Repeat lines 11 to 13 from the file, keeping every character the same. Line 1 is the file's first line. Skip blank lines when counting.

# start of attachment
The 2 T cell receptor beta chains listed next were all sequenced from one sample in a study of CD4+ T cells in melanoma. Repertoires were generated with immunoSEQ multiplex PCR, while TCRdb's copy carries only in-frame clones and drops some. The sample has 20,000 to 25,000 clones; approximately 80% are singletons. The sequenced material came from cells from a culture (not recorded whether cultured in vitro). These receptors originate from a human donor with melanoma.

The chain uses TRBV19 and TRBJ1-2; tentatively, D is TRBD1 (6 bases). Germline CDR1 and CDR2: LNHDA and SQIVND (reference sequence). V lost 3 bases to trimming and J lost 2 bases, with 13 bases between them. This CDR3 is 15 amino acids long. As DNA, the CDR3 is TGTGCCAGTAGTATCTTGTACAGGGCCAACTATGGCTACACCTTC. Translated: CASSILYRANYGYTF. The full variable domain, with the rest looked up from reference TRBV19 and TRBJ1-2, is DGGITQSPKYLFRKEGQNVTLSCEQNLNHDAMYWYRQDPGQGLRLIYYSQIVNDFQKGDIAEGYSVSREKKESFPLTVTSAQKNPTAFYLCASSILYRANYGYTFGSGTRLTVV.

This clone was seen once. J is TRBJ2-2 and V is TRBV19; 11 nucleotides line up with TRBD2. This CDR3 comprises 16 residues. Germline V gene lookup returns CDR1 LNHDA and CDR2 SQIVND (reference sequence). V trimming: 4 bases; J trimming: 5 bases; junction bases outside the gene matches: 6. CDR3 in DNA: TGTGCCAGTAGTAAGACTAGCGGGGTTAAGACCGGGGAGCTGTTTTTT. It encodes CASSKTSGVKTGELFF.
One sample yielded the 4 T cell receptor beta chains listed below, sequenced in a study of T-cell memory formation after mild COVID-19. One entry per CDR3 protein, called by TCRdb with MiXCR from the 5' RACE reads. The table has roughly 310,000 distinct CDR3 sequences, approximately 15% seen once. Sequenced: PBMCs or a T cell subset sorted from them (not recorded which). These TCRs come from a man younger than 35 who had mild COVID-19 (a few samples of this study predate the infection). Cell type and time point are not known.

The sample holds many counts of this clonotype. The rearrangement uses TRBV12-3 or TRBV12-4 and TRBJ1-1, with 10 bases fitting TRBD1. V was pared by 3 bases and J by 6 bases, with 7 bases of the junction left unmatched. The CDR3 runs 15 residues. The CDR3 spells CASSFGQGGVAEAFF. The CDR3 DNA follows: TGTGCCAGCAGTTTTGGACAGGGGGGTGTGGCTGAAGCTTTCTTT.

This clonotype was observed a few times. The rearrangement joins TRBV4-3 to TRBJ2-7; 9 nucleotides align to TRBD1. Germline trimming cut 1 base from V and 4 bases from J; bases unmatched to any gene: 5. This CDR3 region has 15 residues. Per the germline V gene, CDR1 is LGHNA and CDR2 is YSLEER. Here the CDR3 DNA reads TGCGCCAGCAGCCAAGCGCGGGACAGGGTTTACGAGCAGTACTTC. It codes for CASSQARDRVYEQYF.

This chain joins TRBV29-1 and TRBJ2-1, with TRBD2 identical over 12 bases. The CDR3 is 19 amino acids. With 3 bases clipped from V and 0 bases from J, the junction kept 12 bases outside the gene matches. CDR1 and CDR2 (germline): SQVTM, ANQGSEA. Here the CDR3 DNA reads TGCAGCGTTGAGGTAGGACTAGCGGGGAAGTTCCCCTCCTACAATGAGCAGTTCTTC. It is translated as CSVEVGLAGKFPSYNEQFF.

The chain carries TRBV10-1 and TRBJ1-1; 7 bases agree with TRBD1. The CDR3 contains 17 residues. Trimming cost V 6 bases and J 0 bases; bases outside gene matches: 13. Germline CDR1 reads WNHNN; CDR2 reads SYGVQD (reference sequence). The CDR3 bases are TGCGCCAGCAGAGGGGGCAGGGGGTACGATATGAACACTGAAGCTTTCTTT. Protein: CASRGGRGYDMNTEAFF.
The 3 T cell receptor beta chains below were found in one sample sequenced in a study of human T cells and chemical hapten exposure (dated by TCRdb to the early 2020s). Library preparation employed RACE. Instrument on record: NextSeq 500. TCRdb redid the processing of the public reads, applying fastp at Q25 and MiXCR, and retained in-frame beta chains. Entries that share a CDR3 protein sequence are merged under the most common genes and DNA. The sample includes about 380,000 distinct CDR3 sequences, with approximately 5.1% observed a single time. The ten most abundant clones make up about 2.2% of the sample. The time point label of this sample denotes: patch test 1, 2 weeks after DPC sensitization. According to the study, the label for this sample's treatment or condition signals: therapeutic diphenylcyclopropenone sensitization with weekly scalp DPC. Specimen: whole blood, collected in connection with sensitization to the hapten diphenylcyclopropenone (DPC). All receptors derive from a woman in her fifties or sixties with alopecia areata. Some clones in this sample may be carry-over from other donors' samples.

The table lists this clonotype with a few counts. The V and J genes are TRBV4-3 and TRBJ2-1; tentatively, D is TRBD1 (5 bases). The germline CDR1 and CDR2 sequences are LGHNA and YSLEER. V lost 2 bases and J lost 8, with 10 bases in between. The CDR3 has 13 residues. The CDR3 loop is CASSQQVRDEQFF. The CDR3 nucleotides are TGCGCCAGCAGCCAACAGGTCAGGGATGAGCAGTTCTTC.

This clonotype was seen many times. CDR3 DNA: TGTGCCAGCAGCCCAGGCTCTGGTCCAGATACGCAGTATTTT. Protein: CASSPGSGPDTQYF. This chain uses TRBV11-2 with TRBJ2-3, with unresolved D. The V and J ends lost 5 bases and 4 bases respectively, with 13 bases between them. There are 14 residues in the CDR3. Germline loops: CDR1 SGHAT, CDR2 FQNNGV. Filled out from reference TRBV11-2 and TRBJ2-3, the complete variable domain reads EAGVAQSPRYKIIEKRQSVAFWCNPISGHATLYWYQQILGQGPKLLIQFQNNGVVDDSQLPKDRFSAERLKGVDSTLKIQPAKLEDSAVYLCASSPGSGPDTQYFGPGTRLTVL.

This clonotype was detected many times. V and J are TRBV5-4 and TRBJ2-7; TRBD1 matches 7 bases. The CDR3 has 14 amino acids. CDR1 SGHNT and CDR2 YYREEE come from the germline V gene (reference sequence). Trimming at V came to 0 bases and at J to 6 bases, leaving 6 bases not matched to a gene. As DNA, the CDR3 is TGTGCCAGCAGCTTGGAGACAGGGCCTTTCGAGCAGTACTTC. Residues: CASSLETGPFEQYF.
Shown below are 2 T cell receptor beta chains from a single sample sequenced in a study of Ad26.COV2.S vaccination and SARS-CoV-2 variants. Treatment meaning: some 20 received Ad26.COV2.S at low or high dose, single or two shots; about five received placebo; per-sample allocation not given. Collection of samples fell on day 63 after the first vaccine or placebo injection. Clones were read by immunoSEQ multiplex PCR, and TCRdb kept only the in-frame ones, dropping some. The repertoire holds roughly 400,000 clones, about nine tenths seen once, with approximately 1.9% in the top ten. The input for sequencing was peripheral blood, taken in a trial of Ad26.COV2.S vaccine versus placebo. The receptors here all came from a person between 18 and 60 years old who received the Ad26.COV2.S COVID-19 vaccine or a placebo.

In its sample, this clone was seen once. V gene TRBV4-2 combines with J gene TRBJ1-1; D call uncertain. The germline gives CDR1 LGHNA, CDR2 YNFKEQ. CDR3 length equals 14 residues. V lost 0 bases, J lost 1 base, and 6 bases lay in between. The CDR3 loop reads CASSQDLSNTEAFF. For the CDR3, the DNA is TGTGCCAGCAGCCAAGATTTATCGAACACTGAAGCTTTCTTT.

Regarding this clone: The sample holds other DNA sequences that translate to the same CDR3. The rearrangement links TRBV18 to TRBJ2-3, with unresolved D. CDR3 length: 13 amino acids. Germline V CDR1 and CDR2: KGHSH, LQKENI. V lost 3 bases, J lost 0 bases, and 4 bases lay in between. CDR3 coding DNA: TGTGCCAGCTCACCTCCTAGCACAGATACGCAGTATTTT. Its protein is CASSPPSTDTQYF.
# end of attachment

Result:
This clonotype was seen many times. CDR3 DNA: TGTGCCAGCAGCCCAGGCTCTGGTCCAGATACGCAGTATTTT. Protein: CASSPGSGPDTQYF. This chain uses TRBV11-2 with TRBJ2-3, with unresolved D. The V and J ends lost 5 bases and 4 bases respectively, with 13 bases between them. There are 14 residues in the CDR3. Germline loops: CDR1 SGHAT, CDR2 FQNNGV. Filled out from reference TRBV11-2 and TRBJ2-3, the complete variable domain reads EAGVAQSPRYKIIEKRQSVAFWCNPISGHATLYWYQQILGQGPKLLIQFQNNGVVDDSQLPKDRFSAERLKGVDSTLKIQPAKLEDSAVYLCASSPGSGPDTQYFGPGTRLTVL.

This clonotype was detected many times. V and J are TRBV5-4 and TRBJ2-7; TRBD1 matches 7 bases. The CDR3 has 14 amino acids. CDR1 SGHNT and CDR2 YYREEE come from the germline V gene (reference sequence). Trimming at V came to 0 bases and at J to 6 bases, leaving 6 bases not matched to a gene. As DNA, the CDR3 is TGTGCCAGCAGCTTGGAGACAGGGCCTTTCGAGCAGTACTTC. Residues: CASSLETGPFEQYF.
Shown below are 2 T cell receptor beta chains from a single sample sequenced in a study of Ad26.COV2.S vaccination and SARS-CoV-2 variants. Treatment meaning: some 20 received Ad26.COV2.S at low or high dose, single or two shots; about five received placebo; per-sample allocation not given. Collection of samples fell on day 63 after the first vaccine or placebo injection. Clones were read by immunoSEQ multiplex PCR, and TCRdb kept only the in-frame ones, dropping some. The repertoire holds roughly 400,000 clones, about nine tenths seen once, with approximately 1.9% in the top ten. The input for sequencing was peripheral blood, taken in a trial of Ad26.COV2.S vaccine versus placebo. The receptors here all came from a person between 18 and 60 years old who received the Ad26.COV2.S COVID-19 vaccine or a placebo.